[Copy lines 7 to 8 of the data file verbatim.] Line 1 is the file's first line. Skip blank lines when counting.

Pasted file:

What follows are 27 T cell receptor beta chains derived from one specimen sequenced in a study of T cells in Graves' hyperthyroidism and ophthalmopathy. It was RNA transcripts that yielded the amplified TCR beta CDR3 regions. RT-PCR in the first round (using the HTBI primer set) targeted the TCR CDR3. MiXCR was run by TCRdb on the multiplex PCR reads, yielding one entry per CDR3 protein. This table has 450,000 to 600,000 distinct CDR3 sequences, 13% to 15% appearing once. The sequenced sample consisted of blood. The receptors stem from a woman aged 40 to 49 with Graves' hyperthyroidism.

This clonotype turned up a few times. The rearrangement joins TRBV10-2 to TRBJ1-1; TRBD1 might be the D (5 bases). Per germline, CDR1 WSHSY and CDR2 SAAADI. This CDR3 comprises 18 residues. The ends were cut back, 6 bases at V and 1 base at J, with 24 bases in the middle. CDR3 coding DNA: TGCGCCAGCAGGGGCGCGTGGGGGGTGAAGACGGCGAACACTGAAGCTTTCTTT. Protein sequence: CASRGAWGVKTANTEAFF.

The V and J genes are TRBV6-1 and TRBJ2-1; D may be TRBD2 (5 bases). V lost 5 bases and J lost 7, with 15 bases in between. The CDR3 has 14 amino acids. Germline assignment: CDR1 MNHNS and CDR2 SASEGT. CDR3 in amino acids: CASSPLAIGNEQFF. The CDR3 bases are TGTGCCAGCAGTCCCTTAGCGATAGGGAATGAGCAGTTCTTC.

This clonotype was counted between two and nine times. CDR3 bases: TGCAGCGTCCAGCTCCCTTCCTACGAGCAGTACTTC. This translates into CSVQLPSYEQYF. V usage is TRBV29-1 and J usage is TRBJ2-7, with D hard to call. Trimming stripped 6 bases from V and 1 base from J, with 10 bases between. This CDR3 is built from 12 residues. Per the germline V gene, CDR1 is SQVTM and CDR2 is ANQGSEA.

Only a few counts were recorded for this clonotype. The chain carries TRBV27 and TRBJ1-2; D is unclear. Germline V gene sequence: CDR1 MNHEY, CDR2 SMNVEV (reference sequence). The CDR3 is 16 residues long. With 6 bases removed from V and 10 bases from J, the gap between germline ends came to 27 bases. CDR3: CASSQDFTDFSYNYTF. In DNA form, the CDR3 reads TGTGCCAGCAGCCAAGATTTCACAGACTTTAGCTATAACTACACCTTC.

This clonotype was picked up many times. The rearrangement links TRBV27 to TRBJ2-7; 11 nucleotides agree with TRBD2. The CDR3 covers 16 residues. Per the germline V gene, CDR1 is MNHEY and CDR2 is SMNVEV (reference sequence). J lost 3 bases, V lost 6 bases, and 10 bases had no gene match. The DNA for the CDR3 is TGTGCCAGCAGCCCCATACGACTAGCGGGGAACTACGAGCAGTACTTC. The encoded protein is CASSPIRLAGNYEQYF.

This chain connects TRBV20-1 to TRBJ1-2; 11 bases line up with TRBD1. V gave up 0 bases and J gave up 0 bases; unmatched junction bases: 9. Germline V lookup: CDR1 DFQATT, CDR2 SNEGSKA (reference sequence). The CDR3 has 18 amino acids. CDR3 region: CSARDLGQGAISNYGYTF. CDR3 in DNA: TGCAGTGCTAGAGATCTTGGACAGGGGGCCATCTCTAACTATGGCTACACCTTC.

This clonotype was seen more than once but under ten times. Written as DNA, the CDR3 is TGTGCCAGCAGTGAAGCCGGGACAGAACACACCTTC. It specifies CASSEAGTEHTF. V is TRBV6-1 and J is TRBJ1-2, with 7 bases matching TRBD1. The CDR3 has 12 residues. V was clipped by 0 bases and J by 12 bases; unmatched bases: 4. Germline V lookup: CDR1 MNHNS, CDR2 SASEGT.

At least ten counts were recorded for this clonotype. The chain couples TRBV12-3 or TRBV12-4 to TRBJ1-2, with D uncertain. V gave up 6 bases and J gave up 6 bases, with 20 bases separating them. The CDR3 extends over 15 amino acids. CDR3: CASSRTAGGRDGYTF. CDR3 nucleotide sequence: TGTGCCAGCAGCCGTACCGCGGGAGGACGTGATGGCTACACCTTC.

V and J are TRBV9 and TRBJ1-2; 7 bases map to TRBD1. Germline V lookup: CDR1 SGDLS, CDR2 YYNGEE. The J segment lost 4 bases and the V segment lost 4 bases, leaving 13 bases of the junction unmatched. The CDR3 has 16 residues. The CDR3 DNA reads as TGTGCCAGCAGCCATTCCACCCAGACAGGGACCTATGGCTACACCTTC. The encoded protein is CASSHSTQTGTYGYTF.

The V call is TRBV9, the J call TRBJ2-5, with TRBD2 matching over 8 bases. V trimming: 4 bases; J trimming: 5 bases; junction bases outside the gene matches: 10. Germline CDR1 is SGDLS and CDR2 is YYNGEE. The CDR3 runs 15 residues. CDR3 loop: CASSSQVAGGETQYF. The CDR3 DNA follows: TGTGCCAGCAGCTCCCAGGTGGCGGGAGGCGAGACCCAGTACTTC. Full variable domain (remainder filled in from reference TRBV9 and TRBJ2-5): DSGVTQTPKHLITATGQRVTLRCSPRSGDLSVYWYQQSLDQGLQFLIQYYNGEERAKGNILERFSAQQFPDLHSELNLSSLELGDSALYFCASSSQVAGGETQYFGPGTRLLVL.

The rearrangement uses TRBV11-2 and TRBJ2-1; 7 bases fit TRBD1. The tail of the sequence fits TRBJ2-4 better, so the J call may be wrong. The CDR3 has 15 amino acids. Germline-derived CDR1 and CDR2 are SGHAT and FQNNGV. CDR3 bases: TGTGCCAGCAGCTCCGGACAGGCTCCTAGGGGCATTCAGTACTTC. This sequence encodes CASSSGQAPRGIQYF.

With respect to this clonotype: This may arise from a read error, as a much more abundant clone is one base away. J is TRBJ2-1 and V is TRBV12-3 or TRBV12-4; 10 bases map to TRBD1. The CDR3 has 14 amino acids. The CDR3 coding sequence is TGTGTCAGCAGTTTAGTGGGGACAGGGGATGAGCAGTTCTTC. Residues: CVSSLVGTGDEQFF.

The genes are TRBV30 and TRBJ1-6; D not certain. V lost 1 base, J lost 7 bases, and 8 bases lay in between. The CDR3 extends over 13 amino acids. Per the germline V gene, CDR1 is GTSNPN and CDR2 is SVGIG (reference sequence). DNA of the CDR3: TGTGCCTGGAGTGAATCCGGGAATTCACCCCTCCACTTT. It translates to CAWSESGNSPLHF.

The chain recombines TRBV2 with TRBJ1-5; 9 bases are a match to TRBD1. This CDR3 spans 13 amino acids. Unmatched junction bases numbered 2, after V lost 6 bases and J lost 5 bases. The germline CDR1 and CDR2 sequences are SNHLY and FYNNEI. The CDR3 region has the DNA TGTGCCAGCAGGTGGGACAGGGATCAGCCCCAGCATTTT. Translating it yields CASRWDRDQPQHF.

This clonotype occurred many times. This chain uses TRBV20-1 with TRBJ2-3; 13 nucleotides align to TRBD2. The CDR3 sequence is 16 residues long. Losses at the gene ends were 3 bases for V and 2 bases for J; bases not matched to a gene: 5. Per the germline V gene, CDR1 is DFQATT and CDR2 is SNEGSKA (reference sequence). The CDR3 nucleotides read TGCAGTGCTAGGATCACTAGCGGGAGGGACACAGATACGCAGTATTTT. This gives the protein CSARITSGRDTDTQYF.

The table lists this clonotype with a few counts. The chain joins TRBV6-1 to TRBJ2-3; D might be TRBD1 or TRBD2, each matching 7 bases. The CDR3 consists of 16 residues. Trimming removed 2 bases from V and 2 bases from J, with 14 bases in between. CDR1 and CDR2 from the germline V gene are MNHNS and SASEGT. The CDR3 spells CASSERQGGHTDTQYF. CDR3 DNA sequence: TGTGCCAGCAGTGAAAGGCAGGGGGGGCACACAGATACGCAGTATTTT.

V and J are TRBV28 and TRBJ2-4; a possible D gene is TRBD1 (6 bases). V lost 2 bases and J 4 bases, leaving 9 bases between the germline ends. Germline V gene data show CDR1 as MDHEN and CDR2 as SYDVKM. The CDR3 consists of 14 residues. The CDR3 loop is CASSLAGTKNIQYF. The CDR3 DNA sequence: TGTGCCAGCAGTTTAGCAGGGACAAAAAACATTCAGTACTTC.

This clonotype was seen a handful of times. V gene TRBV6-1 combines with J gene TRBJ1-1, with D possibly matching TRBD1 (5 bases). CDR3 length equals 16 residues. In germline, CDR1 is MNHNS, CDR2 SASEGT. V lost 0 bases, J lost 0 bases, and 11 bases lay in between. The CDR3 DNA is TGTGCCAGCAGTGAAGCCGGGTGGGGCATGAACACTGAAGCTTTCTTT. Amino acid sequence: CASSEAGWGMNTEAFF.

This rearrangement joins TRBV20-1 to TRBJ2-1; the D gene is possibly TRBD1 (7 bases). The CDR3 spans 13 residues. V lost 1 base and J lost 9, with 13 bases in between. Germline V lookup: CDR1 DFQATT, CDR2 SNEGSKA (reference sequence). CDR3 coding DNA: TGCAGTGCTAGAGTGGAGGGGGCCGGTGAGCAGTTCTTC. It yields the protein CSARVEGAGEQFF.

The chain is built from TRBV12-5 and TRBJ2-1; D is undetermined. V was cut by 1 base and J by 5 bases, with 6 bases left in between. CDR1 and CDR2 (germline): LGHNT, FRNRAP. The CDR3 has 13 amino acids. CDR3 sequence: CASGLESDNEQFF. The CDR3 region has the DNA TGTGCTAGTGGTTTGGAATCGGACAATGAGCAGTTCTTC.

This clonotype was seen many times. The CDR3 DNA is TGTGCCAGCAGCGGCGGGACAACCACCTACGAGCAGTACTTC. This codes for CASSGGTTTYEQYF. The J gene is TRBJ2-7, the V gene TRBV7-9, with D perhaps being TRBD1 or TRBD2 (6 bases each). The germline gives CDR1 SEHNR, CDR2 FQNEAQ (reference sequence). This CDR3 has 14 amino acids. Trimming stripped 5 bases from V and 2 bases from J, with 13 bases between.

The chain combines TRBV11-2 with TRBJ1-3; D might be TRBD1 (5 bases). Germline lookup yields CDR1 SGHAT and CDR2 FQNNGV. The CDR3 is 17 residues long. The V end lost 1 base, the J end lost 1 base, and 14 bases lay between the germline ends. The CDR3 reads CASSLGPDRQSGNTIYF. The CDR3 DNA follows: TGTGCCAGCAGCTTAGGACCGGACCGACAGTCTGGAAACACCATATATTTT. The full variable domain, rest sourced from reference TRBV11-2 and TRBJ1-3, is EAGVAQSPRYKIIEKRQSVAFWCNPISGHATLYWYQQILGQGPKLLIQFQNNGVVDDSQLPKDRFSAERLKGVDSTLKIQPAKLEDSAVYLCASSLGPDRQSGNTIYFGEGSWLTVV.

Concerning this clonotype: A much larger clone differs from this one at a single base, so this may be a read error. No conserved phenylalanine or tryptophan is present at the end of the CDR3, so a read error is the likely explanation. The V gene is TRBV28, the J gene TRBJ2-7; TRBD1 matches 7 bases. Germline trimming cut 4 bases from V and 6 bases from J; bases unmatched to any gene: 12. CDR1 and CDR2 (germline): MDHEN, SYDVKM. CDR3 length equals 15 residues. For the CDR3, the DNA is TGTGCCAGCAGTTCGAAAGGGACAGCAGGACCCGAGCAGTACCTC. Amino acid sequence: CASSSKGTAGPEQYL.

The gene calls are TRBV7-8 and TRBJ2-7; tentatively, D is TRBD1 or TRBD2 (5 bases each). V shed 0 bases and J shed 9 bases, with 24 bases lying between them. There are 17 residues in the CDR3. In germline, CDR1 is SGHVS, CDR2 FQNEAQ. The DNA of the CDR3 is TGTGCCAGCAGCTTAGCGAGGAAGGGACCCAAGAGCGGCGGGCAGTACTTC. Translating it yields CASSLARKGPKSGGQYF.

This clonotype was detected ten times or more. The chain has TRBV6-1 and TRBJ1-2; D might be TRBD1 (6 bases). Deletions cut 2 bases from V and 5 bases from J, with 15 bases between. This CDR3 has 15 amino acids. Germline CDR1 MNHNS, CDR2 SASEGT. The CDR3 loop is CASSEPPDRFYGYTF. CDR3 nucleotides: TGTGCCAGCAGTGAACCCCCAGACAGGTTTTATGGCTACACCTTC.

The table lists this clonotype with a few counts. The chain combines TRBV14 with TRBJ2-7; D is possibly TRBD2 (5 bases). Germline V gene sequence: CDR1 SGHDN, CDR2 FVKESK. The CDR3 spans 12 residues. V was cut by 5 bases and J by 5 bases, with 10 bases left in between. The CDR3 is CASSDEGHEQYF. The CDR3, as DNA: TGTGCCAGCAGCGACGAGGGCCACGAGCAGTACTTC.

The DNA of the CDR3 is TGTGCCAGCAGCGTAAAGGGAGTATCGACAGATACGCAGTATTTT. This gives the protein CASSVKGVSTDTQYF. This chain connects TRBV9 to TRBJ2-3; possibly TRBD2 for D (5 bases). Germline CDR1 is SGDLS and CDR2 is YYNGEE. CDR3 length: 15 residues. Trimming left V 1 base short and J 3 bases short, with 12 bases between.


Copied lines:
This chain connects TRBV20-1 to TRBJ1-2; 11 bases line up with TRBD1. V gave up 0 bases and J gave up 0 bases; unmatched junction bases: 9. Germline V lookup: CDR1 DFQATT, CDR2 SNEGSKA (reference sequence). The CDR3 has 18 amino acids. CDR3 region: CSARDLGQGAISNYGYTF. CDR3 in DNA: TGCAGTGCTAGAGATCTTGGACAGGGGGCCATCTCTAACTATGGCTACACCTTC.

This clonotype was seen more than once but under ten times. Written as DNA, the CDR3 is TGTGCCAGCAGTGAAGCCGGGACAGAACACACCTTC. It specifies CASSEAGTEHTF. V is TRBV6-1 and J is TRBJ1-2, with 7 bases matching TRBD1. The CDR3 has 12 residues. V was clipped by 0 bases and J by 12 bases; unmatched bases: 4. Germline V lookup: CDR1 MNHNS, CDR2 SASEGT.